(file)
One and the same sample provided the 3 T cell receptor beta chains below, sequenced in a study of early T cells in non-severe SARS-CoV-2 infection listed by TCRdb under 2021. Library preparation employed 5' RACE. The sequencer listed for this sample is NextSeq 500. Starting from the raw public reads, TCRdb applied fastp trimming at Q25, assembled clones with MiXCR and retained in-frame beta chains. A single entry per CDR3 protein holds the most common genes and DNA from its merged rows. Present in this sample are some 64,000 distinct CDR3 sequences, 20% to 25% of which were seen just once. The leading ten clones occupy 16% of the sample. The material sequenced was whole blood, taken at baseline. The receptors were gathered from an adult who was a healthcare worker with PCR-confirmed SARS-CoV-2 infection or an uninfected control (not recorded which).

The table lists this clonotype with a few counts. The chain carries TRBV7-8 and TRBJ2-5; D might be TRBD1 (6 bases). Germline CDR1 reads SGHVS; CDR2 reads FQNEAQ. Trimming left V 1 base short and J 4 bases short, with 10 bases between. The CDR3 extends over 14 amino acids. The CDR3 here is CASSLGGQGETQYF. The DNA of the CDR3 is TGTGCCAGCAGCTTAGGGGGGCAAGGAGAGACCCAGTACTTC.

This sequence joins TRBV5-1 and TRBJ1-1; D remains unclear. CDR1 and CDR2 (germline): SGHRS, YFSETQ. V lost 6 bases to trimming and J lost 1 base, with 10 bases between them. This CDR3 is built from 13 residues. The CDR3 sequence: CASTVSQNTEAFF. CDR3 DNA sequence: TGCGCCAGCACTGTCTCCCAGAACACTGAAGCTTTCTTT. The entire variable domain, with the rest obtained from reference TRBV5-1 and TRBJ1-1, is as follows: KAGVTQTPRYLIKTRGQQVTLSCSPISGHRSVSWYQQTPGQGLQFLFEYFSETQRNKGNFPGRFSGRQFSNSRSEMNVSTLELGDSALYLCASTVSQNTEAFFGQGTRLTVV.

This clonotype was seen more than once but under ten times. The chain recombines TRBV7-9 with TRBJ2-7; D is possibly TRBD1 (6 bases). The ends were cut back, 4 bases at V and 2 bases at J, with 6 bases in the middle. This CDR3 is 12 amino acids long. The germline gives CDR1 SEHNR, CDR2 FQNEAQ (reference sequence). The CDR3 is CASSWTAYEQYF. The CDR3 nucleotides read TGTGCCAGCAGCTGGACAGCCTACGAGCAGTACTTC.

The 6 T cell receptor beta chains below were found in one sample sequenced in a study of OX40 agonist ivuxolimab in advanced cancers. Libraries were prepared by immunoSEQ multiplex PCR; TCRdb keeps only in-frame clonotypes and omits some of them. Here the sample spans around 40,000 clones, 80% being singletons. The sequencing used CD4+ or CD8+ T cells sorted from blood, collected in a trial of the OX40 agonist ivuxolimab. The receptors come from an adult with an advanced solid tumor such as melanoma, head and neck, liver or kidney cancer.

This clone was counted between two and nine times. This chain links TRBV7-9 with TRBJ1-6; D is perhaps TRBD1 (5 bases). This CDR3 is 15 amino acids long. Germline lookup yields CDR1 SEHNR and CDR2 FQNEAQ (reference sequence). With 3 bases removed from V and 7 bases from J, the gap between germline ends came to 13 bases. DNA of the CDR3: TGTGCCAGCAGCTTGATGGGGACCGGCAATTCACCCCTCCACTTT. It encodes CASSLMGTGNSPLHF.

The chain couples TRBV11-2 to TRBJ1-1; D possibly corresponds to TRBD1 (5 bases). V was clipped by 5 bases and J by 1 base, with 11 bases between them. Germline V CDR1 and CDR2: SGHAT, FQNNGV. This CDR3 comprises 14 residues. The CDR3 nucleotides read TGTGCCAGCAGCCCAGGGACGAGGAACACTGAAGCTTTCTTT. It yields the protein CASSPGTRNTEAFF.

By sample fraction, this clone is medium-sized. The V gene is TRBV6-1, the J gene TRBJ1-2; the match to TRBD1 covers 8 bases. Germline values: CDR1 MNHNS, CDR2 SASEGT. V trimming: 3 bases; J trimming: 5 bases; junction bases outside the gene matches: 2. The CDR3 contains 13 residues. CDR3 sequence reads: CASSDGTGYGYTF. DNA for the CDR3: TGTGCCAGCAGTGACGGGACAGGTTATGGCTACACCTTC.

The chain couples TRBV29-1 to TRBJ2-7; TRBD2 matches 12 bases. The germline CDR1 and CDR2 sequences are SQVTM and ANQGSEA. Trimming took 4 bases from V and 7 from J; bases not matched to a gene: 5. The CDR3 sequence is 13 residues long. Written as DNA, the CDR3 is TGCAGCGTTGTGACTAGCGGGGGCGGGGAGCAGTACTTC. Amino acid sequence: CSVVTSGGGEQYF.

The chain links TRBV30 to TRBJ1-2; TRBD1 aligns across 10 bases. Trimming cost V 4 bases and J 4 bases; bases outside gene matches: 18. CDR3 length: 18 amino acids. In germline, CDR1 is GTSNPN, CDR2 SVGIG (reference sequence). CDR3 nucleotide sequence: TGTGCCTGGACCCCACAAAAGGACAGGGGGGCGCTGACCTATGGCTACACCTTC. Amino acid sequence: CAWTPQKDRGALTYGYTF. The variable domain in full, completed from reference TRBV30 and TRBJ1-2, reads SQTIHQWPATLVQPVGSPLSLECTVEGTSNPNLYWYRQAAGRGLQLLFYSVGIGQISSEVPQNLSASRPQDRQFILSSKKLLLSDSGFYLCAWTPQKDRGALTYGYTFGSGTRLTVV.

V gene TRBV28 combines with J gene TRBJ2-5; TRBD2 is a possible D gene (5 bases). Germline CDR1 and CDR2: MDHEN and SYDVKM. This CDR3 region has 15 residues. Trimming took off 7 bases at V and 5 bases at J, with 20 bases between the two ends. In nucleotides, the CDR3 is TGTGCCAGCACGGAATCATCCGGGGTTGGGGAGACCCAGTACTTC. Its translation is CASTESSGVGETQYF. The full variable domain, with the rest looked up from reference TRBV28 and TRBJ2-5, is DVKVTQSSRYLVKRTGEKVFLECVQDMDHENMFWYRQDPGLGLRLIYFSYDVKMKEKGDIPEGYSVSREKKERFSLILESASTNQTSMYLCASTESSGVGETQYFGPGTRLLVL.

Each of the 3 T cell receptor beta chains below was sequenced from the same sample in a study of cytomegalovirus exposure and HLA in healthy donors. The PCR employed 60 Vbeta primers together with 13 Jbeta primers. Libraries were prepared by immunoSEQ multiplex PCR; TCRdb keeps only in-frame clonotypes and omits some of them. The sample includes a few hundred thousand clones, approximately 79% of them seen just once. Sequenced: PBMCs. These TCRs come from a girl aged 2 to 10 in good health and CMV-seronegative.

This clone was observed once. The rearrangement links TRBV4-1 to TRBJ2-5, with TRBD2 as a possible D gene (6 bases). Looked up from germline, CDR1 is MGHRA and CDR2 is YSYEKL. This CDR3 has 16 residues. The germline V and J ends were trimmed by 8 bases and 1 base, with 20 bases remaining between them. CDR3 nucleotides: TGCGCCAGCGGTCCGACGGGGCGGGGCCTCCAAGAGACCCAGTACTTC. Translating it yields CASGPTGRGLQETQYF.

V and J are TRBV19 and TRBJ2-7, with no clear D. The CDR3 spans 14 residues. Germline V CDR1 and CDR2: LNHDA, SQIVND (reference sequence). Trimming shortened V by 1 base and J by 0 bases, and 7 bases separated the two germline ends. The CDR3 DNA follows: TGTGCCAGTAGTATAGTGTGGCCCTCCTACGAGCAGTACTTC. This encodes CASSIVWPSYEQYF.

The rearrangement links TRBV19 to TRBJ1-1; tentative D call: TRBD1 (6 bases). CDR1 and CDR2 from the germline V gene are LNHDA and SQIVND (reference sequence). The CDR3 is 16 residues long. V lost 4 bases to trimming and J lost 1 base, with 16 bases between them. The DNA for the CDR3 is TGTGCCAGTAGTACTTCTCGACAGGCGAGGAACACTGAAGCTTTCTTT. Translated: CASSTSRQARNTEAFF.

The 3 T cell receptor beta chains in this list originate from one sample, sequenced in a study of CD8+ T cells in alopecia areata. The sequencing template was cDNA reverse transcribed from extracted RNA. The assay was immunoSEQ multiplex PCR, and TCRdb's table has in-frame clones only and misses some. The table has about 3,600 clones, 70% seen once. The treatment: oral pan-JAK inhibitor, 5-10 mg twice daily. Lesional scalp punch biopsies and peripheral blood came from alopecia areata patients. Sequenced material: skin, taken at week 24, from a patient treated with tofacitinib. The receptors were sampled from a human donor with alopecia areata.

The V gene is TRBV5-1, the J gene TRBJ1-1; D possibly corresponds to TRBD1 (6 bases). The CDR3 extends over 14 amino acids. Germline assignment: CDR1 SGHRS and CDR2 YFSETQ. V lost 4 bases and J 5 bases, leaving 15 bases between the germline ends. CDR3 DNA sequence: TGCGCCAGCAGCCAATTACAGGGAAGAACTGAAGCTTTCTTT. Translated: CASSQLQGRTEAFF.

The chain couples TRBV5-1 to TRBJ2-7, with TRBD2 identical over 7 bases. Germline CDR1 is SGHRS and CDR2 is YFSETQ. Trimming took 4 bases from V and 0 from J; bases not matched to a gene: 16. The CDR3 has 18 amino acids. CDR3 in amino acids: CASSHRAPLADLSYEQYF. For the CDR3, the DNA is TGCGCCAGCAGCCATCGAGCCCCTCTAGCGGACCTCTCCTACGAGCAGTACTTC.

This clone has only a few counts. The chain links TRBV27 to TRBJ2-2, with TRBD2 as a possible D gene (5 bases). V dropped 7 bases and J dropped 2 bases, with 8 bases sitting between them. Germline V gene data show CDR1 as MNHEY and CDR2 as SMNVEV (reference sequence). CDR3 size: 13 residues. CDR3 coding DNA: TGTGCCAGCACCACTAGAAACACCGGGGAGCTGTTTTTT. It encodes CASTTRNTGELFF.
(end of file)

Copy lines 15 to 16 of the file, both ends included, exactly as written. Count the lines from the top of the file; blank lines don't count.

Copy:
The rearrangement links TRBV19 to TRBJ1-1; tentative D call: TRBD1 (6 bases). CDR1 and CDR2 from the germline V gene are LNHDA and SQIVND (reference sequence). The CDR3 is 16 residues long. V lost 4 bases to trimming and J lost 1 base, with 16 bases between them. The DNA for the CDR3 is TGTGCCAGTAGTACTTCTCGACAGGCGAGGAACACTGAAGCTTTCTTT. Translated: CASSTSRQARNTEAFF.

The 3 T cell receptor beta chains in this list originate from one sample, sequenced in a study of CD8+ T cells in alopecia areata. The sequencing template was cDNA reverse transcribed from extracted RNA. The assay was immunoSEQ multiplex PCR, and TCRdb's table has in-frame clones only and misses some. The table has about 3,600 clones, 70% seen once. The treatment: oral pan-JAK inhibitor, 5-10 mg twice daily. Lesional scalp punch biopsies and peripheral blood came from alopecia areata patients. Sequenced material: skin, taken at week 24, from a patient treated with tofacitinib. The receptors were sampled from a human donor with alopecia areata.